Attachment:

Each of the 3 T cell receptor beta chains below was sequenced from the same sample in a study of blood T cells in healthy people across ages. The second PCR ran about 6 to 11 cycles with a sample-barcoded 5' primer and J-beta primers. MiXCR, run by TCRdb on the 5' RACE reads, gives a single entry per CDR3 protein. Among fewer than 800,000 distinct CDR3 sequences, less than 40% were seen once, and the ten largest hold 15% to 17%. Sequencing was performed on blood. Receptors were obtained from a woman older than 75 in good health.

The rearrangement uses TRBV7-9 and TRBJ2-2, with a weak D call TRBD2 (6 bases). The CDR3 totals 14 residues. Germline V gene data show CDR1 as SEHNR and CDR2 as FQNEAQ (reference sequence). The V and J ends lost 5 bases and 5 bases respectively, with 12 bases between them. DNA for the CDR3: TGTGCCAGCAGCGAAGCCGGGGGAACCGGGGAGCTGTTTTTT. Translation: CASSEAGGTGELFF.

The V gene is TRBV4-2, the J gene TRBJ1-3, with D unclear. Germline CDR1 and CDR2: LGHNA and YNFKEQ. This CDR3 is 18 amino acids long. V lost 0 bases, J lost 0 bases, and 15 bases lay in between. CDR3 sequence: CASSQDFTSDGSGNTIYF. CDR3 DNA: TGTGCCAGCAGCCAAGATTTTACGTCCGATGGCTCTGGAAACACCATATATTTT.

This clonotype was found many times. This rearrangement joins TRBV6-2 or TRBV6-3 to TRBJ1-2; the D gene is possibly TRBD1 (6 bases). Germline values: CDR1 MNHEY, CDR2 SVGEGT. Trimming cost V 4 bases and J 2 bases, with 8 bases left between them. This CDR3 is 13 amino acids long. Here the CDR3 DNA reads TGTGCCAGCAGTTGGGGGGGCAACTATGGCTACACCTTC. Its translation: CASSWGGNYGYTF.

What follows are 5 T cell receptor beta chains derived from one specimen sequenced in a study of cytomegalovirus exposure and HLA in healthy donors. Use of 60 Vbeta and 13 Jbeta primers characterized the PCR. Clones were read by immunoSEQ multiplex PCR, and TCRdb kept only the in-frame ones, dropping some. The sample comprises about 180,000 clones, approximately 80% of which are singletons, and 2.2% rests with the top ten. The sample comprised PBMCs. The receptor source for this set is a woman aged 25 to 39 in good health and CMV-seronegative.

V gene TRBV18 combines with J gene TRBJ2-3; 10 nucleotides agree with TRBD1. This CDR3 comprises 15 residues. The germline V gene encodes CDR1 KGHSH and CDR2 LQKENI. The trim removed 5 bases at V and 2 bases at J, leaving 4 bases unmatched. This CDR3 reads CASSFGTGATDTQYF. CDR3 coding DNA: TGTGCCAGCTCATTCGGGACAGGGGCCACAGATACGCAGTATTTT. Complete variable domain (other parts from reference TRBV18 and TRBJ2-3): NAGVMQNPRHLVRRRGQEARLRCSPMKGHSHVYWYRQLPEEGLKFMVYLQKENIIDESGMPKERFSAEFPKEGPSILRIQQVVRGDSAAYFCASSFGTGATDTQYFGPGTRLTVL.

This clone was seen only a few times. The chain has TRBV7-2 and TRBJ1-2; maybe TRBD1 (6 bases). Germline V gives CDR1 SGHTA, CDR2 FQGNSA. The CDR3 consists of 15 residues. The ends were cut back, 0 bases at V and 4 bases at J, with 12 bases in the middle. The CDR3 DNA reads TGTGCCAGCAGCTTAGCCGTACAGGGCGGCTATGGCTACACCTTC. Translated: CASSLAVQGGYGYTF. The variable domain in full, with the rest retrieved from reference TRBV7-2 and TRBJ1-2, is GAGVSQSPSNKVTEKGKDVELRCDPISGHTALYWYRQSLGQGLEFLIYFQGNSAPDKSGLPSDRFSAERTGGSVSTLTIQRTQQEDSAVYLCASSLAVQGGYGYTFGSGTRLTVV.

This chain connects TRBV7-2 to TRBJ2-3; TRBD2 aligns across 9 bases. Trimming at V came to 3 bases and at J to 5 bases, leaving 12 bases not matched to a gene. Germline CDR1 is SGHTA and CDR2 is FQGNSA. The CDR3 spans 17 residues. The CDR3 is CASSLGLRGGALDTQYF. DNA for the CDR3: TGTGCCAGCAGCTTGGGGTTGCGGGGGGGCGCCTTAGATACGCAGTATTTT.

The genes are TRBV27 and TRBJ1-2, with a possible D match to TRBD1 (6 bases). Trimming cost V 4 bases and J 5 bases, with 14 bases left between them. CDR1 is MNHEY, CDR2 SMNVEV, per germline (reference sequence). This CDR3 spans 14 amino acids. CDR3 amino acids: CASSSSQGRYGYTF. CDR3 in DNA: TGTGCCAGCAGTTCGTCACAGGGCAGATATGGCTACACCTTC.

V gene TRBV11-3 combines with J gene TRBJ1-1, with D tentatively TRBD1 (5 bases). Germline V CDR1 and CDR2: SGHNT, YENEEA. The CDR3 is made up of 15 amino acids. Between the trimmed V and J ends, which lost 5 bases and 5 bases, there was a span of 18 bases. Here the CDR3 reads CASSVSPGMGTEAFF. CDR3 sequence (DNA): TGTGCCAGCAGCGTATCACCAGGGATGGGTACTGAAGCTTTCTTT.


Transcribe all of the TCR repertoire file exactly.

Each of the 3 T cell receptor beta chains below was sequenced from the same sample in a study of blood T cells in healthy people across ages. The second PCR ran about 6 to 11 cycles with a sample-barcoded 5' primer and J-beta primers. MiXCR, run by TCRdb on the 5' RACE reads, gives a single entry per CDR3 protein. Among fewer than 800,000 distinct CDR3 sequences, less than 40% were seen once, and the ten largest hold 15% to 17%. Sequencing was performed on blood. Receptors were obtained from a woman older than 75 in good health.

The rearrangement uses TRBV7-9 and TRBJ2-2, with a weak D call TRBD2 (6 bases). The CDR3 totals 14 residues. Germline V gene data show CDR1 as SEHNR and CDR2 as FQNEAQ (reference sequence). The V and J ends lost 5 bases and 5 bases respectively, with 12 bases between them. DNA for the CDR3: TGTGCCAGCAGCGAAGCCGGGGGAACCGGGGAGCTGTTTTTT. Translation: CASSEAGGTGELFF.

The V gene is TRBV4-2, the J gene TRBJ1-3, with D unclear. Germline CDR1 and CDR2: LGHNA and YNFKEQ. This CDR3 is 18 amino acids long. V lost 0 bases, J lost 0 bases, and 15 bases lay in between. CDR3 sequence: CASSQDFTSDGSGNTIYF. CDR3 DNA: TGTGCCAGCAGCCAAGATTTTACGTCCGATGGCTCTGGAAACACCATATATTTT.

This clonotype was found many times. This rearrangement joins TRBV6-2 or TRBV6-3 to TRBJ1-2; the D gene is possibly TRBD1 (6 bases). Germline values: CDR1 MNHEY, CDR2 SVGEGT. Trimming cost V 4 bases and J 2 bases, with 8 bases left between them. This CDR3 is 13 amino acids long. Here the CDR3 DNA reads TGTGCCAGCAGTTGGGGGGGCAACTATGGCTACACCTTC. Its translation: CASSWGGNYGYTF.

What follows are 5 T cell receptor beta chains derived from one specimen sequenced in a study of cytomegalovirus exposure and HLA in healthy donors. Use of 60 Vbeta and 13 Jbeta primers characterized the PCR. Clones were read by immunoSEQ multiplex PCR, and TCRdb kept only the in-frame ones, dropping some. The sample comprises about 180,000 clones, approximately 80% of which are singletons, and 2.2% rests with the top ten. The sample comprised PBMCs. The receptor source for this set is a woman aged 25 to 39 in good health and CMV-seronegative.

V gene TRBV18 combines with J gene TRBJ2-3; 10 nucleotides agree with TRBD1. This CDR3 comprises 15 residues. The germline V gene encodes CDR1 KGHSH and CDR2 LQKENI. The trim removed 5 bases at V and 2 bases at J, leaving 4 bases unmatched. This CDR3 reads CASSFGTGATDTQYF. CDR3 coding DNA: TGTGCCAGCTCATTCGGGACAGGGGCCACAGATACGCAGTATTTT. Complete variable domain (other parts from reference TRBV18 and TRBJ2-3): NAGVMQNPRHLVRRRGQEARLRCSPMKGHSHVYWYRQLPEEGLKFMVYLQKENIIDESGMPKERFSAEFPKEGPSILRIQQVVRGDSAAYFCASSFGTGATDTQYFGPGTRLTVL.

This clone was seen only a few times. The chain has TRBV7-2 and TRBJ1-2; maybe TRBD1 (6 bases). Germline V gives CDR1 SGHTA, CDR2 FQGNSA. The CDR3 consists of 15 residues. The ends were cut back, 0 bases at V and 4 bases at J, with 12 bases in the middle. The CDR3 DNA reads TGTGCCAGCAGCTTAGCCGTACAGGGCGGCTATGGCTACACCTTC. Translated: CASSLAVQGGYGYTF. The variable domain in full, with the rest retrieved from reference TRBV7-2 and TRBJ1-2, is GAGVSQSPSNKVTEKGKDVELRCDPISGHTALYWYRQSLGQGLEFLIYFQGNSAPDKSGLPSDRFSAERTGGSVSTLTIQRTQQEDSAVYLCASSLAVQGGYGYTFGSGTRLTVV.

This chain connects TRBV7-2 to TRBJ2-3; TRBD2 aligns across 9 bases. Trimming at V came to 3 bases and at J to 5 bases, leaving 12 bases not matched to a gene. Germline CDR1 is SGHTA and CDR2 is FQGNSA. The CDR3 spans 17 residues. The CDR3 is CASSLGLRGGALDTQYF. DNA for the CDR3: TGTGCCAGCAGCTTGGGGTTGCGGGGGGGCGCCTTAGATACGCAGTATTTT.

The genes are TRBV27 and TRBJ1-2, with a possible D match to TRBD1 (6 bases). Trimming cost V 4 bases and J 5 bases, with 14 bases left between them. CDR1 is MNHEY, CDR2 SMNVEV, per germline (reference sequence). This CDR3 spans 14 amino acids. CDR3 amino acids: CASSSSQGRYGYTF. CDR3 in DNA: TGTGCCAGCAGTTCGTCACAGGGCAGATATGGCTACACCTTC.

V gene TRBV11-3 combines with J gene TRBJ1-1, with D tentatively TRBD1 (5 bases). Germline V CDR1 and CDR2: SGHNT, YENEEA. The CDR3 is made up of 15 amino acids. Between the trimmed V and J ends, which lost 5 bases and 5 bases, there was a span of 18 bases. Here the CDR3 reads CASSVSPGMGTEAFF. CDR3 sequence (DNA): TGTGCCAGCAGCGTATCACCAGGGATGGGTACTGAAGCTTTCTTT.